The Opiate of the Masses

For many years I’ve wondered why people cling onto religious beliefs. Despite scientific discoveries that debunk the claims of theological scriptures, the majority of the planet still harbor a sense that the world was created by divine beings and is continuously overseen as well as governed by these omnipotent, omnipresent deities. The identities of these all-powerful individuals vary, alongside the methods by which their adherents treat and worship them. Nevertheless, a cornucopia of religions have blossomed from the human mind, and it seems to be a nearly futile endeavor to even attempt to replace these thoughts based on unprovable mythologies, with the verifiable counterparts presented by science.

Atheists like myself advocate the idea that a world governed by scientific theories and not mythologies would improve humanity in one way or another—from how we treat ourselves and others, constructing and developing our societies, furthering our understanding of the vague notion that is morality, so on and so forth. Personally I do not support the eradication of religions as a method of progress, but I digress. Yet if one were interested in accomplishing such a daunting task, then perhaps it would be beneficial for them to firstly seek the roots of humanity’s penchant for trusting in the spurious proclamations of ancient words.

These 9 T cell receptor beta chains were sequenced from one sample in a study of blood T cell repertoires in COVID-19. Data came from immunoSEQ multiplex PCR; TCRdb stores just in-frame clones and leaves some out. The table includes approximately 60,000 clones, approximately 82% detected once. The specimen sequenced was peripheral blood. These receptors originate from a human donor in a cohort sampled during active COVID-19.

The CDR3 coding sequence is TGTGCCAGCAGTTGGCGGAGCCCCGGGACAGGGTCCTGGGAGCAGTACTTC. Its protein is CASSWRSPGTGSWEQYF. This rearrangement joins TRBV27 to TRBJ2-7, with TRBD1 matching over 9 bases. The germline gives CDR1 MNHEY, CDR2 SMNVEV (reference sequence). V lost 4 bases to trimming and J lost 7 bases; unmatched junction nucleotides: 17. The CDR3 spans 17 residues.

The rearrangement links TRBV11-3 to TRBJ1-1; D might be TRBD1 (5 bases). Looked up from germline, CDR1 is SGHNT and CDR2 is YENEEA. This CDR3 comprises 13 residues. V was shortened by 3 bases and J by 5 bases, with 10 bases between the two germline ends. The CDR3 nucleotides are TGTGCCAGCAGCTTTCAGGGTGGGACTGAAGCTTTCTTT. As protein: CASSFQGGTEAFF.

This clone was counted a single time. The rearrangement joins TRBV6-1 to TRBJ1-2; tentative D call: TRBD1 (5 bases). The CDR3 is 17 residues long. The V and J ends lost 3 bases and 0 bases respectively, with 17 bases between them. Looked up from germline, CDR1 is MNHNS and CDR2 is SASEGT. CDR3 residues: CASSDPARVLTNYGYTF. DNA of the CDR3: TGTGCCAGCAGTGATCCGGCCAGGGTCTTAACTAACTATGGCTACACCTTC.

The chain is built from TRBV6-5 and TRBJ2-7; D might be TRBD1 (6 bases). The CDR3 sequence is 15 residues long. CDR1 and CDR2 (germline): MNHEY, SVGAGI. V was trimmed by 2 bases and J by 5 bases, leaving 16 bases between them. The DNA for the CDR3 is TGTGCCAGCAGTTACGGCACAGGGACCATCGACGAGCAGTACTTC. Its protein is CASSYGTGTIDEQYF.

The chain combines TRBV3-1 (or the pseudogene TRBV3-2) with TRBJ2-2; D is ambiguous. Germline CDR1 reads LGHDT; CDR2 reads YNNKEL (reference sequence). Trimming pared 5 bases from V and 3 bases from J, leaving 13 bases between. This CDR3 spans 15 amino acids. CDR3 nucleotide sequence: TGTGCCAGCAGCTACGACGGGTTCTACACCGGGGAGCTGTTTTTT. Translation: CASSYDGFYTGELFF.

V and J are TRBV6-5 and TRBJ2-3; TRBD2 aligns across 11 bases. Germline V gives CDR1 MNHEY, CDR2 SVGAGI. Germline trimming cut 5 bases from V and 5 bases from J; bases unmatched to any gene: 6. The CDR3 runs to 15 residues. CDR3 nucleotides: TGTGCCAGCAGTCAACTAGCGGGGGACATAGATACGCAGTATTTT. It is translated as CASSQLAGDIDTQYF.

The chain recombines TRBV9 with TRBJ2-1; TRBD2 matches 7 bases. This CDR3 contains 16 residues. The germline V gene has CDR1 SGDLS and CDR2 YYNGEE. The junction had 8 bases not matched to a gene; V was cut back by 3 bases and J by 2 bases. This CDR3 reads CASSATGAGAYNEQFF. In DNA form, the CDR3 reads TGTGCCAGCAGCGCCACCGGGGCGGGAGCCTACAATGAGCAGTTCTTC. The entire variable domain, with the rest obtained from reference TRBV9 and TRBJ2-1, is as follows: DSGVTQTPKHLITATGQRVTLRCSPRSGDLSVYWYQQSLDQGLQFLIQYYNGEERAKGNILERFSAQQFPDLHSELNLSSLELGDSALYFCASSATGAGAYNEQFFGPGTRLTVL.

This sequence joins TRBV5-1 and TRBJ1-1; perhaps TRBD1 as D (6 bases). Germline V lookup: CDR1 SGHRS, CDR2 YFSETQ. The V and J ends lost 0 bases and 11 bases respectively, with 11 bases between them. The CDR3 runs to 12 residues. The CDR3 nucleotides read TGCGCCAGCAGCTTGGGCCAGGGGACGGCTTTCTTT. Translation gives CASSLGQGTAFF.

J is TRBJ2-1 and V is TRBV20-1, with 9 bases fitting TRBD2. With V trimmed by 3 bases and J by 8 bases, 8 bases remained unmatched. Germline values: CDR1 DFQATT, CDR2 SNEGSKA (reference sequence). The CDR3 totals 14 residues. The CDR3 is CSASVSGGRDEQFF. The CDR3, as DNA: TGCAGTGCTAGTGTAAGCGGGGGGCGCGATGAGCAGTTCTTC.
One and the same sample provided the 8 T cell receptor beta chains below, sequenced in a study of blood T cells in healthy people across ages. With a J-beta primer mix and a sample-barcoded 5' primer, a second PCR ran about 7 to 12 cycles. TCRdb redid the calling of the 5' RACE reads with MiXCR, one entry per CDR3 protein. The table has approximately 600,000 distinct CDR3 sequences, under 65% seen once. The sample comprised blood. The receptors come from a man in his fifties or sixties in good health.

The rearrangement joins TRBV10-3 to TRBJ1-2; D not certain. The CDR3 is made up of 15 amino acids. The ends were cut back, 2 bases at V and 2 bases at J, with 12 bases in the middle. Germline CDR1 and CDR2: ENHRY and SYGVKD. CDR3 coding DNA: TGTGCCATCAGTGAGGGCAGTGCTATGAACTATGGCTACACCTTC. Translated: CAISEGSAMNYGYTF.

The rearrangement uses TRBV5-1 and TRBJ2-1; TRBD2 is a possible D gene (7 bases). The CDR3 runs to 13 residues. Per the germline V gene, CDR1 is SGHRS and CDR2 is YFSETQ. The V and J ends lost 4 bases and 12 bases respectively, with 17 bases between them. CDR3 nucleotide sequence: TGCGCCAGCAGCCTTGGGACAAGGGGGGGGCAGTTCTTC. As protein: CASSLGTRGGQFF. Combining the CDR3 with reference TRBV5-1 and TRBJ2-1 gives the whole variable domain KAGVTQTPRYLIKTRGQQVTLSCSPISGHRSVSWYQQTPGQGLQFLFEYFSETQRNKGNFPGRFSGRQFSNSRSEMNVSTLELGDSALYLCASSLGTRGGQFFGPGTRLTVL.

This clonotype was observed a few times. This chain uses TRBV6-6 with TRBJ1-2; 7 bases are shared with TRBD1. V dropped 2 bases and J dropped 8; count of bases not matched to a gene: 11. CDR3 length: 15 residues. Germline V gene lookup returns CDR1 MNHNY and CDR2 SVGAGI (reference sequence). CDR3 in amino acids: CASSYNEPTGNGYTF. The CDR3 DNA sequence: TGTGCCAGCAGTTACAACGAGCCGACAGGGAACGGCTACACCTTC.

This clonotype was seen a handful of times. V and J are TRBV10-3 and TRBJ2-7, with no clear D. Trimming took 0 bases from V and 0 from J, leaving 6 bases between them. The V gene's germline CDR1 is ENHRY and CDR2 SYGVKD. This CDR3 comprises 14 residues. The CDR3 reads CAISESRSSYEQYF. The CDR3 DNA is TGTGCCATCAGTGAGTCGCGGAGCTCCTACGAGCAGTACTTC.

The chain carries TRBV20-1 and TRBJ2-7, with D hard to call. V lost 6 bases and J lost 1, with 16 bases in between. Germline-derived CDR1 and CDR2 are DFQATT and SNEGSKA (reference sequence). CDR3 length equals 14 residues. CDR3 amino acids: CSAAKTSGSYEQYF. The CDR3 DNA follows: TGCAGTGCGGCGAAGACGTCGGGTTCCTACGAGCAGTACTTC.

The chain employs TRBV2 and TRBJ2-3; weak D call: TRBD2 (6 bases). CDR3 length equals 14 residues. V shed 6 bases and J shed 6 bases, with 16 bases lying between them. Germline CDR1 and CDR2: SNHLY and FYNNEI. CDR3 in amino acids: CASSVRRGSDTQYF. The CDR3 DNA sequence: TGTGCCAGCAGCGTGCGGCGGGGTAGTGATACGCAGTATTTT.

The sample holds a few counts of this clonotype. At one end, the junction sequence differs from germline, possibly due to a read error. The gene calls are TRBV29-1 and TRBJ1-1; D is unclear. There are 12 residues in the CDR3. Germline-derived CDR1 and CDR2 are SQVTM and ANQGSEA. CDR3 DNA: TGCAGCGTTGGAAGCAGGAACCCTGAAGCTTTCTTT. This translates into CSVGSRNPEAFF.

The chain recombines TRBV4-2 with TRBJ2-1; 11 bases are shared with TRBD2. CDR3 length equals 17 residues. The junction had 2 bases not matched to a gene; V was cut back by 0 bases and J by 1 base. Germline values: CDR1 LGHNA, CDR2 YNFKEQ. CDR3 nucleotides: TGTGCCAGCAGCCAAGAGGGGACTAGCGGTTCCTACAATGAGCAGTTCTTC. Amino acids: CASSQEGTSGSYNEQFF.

Of course, many explanations have been offered in the quest for comprehending spiritual piety, all of them with their specific strengths and weaknesses. Yet it would practically be impossible for a sole writer to list and describe them all in a singular article. Hence, this body of text will focus primarily on the interpretation conjured up from the endlessly fascinating mind of Karl Marx.

Marx was first and foremost a social scientist, who devoted his years on understanding the conflict that occurs between the various socio-economic classes and its implications on humanity as a whole. However, while his work centered primarily on economics he still had the time to say a few things about religion.

Religion is the sigh of the oppressed creature, the heart of a heartless world, and the soul of soulless conditions. It is the opium of the people.